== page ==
Borderline Personality Disorder
Borderline personality disorder (BPD) is a type of personality disorder in which a person has difficulty processing or managing their emotions. It is a mental health condition marked by extreme mood fluctuations, instability in interpersonal relationships and impulsivity.
People with BPD have an intense fear of abandonment and have trouble regulating their emotions, especially anger. They also tend to show impulsive and dangerous behaviors, such as reckless driving and threatening self-harm. All of these behaviors make it difficult for them to maintain relationships.
Many people who live with borderline personality disorder don’t know they have it and may not realize there’s a healthier way to behave and relate to others.
Most personality disorders begin in the teen years when your personality further develops and matures. As a result, almost all people diagnosed with borderline personality disorder are above the age of 18.
Living with BPD can look slightly different for everyone. However, there are certain signs and symptoms that can indicate borderline personality disorder may be present.
Symptoms can range from manageable to very severe and can include any combination of the following –
• Fear of abandonment: It’s common for people with BPD to feel uncomfortable being alone. When people with BPD feel that they’re being abandoned or neglected, they feel intense fear or anger. They might track their loved ones’ whereabouts or stop them from leaving. Or they might push people away before getting too close to avoid rejection.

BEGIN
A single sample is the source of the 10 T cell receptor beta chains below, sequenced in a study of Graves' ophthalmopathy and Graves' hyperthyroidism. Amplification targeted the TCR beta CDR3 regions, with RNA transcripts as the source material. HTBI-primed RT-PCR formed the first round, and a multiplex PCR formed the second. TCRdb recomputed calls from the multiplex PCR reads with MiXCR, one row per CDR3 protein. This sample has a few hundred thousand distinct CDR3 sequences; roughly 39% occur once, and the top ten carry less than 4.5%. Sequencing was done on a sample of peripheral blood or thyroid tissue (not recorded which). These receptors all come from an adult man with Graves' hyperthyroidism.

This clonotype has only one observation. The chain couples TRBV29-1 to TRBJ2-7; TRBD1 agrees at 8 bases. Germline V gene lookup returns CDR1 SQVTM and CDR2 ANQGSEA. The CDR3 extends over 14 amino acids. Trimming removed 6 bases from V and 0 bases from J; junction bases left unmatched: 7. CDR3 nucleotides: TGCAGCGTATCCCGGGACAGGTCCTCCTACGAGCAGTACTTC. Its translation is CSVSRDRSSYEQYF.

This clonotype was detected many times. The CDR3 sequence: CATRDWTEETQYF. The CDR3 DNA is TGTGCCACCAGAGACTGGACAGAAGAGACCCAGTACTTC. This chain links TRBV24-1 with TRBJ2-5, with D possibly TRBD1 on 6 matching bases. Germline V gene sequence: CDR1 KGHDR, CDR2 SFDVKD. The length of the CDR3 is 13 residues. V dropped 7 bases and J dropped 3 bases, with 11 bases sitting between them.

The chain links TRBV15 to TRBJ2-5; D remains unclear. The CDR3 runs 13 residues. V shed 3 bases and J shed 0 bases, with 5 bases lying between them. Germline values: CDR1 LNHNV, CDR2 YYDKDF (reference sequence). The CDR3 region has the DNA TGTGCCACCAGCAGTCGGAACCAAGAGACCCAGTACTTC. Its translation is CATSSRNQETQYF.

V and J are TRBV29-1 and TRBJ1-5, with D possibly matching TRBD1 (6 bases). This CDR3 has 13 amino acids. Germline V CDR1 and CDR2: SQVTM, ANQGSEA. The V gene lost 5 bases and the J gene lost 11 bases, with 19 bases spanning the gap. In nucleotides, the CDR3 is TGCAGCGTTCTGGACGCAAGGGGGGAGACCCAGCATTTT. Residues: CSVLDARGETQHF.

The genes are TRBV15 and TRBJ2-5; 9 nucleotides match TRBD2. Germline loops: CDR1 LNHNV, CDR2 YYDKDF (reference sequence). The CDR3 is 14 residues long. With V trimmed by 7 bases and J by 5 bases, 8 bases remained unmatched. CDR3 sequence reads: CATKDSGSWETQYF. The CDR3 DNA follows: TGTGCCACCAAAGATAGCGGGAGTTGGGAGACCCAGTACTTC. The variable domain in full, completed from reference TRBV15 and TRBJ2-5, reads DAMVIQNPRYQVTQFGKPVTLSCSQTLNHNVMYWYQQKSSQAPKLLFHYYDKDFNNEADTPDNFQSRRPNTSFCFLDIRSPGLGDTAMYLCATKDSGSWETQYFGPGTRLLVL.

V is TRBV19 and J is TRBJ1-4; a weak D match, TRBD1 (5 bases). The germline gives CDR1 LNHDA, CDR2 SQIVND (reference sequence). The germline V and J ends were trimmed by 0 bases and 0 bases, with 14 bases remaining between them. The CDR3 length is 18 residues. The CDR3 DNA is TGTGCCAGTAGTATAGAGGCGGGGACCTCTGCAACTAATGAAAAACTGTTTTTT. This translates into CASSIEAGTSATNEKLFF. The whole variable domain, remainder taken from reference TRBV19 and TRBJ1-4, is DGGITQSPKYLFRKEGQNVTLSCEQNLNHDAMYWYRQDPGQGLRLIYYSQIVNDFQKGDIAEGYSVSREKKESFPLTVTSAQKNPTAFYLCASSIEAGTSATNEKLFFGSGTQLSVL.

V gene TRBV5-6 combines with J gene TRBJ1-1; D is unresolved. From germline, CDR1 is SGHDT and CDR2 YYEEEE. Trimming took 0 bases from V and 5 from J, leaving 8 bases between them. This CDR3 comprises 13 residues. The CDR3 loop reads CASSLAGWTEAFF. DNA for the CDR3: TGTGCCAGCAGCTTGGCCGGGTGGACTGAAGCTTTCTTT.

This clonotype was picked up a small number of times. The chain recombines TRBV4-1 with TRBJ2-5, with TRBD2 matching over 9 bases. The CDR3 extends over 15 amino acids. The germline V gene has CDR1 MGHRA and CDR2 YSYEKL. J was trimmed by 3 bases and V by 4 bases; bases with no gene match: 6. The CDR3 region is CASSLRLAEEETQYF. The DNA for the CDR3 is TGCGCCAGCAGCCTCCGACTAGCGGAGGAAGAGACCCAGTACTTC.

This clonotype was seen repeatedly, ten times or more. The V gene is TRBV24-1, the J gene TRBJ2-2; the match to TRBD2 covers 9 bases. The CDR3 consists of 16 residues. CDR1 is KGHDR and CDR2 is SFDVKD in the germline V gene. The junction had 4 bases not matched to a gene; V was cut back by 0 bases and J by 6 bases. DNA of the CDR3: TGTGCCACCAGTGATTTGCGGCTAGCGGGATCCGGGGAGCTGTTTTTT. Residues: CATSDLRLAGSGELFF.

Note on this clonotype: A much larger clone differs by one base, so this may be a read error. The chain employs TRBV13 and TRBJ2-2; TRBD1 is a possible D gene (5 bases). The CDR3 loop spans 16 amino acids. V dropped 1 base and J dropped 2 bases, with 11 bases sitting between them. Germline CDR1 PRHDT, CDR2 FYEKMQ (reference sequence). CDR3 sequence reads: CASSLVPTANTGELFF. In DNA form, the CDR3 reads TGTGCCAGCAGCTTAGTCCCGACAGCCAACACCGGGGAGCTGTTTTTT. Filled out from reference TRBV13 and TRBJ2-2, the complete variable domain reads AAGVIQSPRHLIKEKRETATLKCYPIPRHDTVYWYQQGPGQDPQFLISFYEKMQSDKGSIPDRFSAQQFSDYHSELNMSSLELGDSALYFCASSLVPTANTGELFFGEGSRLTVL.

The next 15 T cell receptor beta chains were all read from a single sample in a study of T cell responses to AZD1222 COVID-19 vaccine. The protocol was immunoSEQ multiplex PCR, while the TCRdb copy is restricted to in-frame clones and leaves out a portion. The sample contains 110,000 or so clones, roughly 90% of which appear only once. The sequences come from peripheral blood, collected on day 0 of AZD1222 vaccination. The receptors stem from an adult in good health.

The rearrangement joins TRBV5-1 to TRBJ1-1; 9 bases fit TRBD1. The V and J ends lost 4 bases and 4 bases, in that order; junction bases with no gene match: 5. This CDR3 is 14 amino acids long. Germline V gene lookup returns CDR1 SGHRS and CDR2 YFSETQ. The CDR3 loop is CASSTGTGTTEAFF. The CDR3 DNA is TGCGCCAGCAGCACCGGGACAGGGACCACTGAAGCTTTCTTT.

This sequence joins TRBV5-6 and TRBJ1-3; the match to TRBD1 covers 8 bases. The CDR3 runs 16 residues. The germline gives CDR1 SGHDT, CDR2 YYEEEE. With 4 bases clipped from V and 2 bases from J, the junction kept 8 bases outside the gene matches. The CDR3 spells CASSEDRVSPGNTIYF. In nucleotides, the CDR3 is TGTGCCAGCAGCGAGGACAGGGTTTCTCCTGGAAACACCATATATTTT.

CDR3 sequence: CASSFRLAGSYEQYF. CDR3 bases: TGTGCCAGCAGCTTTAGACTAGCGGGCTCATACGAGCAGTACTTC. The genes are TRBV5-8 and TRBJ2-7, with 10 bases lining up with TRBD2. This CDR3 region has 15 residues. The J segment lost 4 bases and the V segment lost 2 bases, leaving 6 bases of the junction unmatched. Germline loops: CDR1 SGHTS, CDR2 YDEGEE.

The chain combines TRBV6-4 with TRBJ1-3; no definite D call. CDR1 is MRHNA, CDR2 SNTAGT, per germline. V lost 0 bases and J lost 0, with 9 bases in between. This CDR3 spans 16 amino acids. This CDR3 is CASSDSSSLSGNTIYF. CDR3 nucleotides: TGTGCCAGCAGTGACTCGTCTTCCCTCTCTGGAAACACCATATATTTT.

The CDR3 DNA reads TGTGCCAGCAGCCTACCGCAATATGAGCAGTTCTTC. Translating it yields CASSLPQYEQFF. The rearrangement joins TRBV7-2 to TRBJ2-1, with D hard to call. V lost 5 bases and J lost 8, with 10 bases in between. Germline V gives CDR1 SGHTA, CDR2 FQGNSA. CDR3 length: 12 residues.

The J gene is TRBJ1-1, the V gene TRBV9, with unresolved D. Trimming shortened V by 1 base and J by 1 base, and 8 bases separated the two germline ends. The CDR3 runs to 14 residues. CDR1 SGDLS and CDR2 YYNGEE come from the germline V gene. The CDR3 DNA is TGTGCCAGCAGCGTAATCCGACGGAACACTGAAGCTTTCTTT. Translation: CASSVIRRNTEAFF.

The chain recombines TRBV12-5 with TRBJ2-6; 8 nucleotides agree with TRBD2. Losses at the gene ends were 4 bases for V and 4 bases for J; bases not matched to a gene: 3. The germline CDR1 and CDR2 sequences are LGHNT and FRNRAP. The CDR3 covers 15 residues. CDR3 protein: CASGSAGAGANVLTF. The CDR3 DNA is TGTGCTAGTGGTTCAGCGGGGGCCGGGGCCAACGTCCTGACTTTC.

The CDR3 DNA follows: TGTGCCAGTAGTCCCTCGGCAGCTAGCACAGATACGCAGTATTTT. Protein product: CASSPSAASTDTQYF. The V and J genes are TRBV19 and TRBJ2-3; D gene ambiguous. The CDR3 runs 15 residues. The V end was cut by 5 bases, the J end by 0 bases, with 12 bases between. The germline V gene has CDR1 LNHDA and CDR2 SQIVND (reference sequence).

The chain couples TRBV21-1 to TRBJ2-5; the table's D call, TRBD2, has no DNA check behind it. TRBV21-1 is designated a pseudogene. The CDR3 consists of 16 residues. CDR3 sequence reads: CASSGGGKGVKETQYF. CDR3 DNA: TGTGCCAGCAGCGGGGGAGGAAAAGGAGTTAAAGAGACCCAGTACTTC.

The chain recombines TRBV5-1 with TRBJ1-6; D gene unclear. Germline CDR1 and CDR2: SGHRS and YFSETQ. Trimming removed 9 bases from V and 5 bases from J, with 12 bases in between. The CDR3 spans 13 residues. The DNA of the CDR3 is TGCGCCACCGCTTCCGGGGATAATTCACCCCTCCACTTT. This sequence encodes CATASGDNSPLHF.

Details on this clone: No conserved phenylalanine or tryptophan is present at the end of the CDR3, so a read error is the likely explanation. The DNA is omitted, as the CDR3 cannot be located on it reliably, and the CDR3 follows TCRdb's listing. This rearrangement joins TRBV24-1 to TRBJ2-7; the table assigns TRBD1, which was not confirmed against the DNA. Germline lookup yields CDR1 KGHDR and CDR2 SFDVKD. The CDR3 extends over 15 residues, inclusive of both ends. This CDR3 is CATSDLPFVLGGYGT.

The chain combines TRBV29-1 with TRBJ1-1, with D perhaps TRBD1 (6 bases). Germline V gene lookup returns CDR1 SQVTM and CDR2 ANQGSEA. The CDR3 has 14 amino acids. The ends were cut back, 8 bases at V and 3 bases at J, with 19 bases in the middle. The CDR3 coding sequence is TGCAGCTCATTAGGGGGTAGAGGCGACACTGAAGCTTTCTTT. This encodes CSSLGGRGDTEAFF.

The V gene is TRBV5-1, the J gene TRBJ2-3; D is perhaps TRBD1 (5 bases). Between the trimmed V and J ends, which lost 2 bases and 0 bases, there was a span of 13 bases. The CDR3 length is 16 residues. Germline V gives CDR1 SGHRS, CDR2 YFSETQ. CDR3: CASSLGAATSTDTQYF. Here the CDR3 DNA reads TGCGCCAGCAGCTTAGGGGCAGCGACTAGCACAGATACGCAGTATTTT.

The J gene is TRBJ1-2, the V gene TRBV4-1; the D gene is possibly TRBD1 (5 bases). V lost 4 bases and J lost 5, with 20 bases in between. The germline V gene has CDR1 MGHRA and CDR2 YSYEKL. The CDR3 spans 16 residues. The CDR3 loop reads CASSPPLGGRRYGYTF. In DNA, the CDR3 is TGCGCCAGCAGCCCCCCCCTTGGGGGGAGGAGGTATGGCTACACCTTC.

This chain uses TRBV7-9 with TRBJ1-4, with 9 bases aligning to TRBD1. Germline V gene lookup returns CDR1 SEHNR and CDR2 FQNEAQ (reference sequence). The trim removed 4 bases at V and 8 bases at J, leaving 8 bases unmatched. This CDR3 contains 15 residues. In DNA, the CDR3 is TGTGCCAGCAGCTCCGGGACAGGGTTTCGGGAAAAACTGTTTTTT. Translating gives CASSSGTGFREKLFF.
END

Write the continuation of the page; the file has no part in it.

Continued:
• Unstable, intense relationships: People with BPD find it challenging to keep healthy personal relationships because they tend to change their views of others abruptly and dramatically. They can go from idealizing others to devaluing them quickly and vice versa. Their friendships, marriages and relationships with family members are often chaotic and unstable.
• Unstable self-image or sense of self: People with BPD often have a distorted or unclear self-image and often feel guilty or ashamed and see themselves as “bad.” They may also abruptly and dramatically change their self-image, shown by suddenly changing their goals, opinions, careers or friends. They also tend to sabotage their own progress. For instance, they may fail a test on purpose, ruin relationships or get fired from a job.
• Rapid mood changes: People with BPD may experience sudden changes in how they feel about others, themselves and the world around them. Irrational emotions — including uncontrollable anger, fear, anxiety, hatred, sadness and love — change frequently and suddenly. These swings usually only last a few hours and rarely more than a few days.